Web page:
For example, there are alternative methods, structures, and configurations to the preferred embodiments such as using a chain, cable, or cord for a belt, rather than a reinforced flat fiber strap. The method of tightening the tie down may include an intermediate winch or manual tensioning device located partway along the belt or at either end. As a further example, the tie downs may be permanently fixed to the work vehicle, such as by welding or riveting. Further, the retractor assembly may be mounted directly to the work vehicle, rather than being fixed to the intermediate mounting plate 136 that, in turn, is fixed to the work vehicle.
Cargo securing fixtures 110 can be a slot, as shown herein, but may also include a pin, ring, rail, aperture, or hook.
Retracting device 158 can use a different actuator in place of spring 172, such as a hand crank, a winch, or an electric motor. A spring-loaded automatic retracting device is, however, the preferred embodiment due to its simplicity and ease of use.
Manual lock 160 is shown herein as a pushbutton lock. In an alternative configuration, other structures may be used to activate the lock, such as levers, toggles, knobs, or solenoids.
Cargo vehicle 100 may be configured as two or more units pivotally coupled together such as the tractor and trailer illustrated herein. For example, instead of towing a single trailer 104, tractor 102 can be coupled to (and tow) two or more trailers 104. Alternatively, cargo vehicle 100 can be a single unitary structure, such as a flatbed truck, enclosed truck, or car carrier.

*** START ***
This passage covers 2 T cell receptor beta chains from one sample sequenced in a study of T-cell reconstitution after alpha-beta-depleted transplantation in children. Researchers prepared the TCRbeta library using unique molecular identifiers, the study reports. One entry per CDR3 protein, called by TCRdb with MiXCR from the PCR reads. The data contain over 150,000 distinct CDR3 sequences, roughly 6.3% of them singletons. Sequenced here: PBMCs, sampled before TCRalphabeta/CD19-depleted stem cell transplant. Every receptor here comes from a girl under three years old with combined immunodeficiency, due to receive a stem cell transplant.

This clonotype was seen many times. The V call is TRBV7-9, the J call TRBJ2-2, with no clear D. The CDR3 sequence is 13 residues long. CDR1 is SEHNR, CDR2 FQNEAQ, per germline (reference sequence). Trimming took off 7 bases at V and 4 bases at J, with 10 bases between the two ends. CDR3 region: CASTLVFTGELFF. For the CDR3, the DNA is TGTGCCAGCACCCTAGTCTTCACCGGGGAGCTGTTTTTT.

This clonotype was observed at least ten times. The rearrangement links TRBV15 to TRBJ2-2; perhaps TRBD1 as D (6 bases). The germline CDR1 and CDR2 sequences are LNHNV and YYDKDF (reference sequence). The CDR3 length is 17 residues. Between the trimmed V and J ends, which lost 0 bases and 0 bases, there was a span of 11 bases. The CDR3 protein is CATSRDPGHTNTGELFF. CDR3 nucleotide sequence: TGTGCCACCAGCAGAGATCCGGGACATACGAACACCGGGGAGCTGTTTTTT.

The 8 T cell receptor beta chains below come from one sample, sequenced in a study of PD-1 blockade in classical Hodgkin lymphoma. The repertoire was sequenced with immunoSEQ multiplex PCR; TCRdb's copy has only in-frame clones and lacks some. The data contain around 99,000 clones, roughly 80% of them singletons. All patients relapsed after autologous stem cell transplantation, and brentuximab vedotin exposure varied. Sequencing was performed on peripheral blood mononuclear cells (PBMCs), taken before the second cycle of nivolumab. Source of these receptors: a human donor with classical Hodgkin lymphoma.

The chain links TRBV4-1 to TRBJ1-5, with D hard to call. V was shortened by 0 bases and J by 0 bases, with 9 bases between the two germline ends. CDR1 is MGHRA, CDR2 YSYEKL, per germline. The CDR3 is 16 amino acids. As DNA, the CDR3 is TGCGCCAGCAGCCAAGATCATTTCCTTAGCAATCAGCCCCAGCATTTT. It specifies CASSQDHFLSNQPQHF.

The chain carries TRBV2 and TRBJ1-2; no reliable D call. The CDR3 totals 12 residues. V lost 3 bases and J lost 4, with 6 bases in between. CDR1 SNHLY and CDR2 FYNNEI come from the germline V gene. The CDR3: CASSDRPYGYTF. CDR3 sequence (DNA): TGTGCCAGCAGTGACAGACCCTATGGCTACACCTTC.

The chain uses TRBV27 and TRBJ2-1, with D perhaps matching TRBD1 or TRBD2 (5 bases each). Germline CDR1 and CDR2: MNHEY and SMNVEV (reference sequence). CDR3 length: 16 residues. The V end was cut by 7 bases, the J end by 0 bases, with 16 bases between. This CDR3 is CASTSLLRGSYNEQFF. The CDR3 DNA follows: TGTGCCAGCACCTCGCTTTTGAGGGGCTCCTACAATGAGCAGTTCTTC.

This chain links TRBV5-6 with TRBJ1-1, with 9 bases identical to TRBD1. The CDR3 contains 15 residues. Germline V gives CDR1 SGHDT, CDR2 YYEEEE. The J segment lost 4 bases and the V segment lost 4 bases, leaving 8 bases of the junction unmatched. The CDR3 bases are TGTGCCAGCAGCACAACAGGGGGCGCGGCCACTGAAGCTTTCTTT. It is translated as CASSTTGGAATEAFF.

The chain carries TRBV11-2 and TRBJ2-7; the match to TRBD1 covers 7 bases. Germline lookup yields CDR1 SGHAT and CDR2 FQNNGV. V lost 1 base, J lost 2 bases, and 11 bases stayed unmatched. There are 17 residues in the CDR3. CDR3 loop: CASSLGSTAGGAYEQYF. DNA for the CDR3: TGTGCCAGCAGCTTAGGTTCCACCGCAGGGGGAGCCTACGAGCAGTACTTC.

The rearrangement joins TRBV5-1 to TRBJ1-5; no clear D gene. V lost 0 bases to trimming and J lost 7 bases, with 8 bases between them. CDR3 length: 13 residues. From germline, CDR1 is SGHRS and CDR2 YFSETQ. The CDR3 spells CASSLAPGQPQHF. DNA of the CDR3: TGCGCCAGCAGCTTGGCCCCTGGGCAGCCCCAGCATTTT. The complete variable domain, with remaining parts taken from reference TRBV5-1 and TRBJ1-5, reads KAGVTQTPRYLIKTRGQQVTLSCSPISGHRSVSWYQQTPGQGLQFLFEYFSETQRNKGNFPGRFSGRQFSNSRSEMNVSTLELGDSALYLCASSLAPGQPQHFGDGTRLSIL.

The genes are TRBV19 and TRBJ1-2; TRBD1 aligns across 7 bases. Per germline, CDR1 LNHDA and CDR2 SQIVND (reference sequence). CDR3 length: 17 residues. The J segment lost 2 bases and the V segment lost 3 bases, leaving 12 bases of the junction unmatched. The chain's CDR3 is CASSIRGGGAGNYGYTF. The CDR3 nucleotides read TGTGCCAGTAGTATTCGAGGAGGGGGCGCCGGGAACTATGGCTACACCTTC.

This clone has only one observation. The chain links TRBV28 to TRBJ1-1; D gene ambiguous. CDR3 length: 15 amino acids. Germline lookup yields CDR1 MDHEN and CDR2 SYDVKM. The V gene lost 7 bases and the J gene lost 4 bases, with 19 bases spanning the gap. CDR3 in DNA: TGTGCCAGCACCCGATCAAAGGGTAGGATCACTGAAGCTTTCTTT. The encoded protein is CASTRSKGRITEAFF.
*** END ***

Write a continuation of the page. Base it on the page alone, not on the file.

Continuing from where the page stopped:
Tractor 102 can be a common tractor for a tractor-trailer rig, as shown here. Alternatively, it may be an automobile, pickup truck, dump truck, or other vehicle configured for towing a trailer.
Trailer 104 is preferably the dual axle trailer 104 shown herein, but may alternatively be a flatbed trailer, enclosed trailer, or single or multilevel “car carrier” trailer, for example.
Tie downs 124, 126 may be fixed to other portions of work vehicle 106, however. For work vehicles 106 other than skid steer loaders, the tie downs may be mounted to the frame, chassis, blade, bucket, excavator, backhoe, or other strong rigid component of the work vehicle.
Smaller work vehicles 106 may only require two tie downs to adequately secure them to trailer 104. Larger (or longer) work vehicles may require six or more tie downs to adequately secure them to trailer 104.
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|U.S. Classification||410/98, 410/116, 410/12, 410/103, 410/100|
|Cooperative Classification||B60P3/064, B60P7/083|
|European Classification||B60P3/06C, B60P7/08C1|
|Apr 21, 2008||AS||Assignment|
Owner name: BLUE LEAF I.P. INC., DELAWARE
Free format text: ASSIGNMENT OF ASSIGNORS INTEREST;ASSIGNOR:CNH AMERICA LLC;REEL/FRAME:020828/0521
Effective date: 20080418
|Jul 9, 2011||FPAY||Fee payment|
Year of fee payment: 4
|Jul 27, 2015||FPAY||Fee payment|
Year of fee payment: 8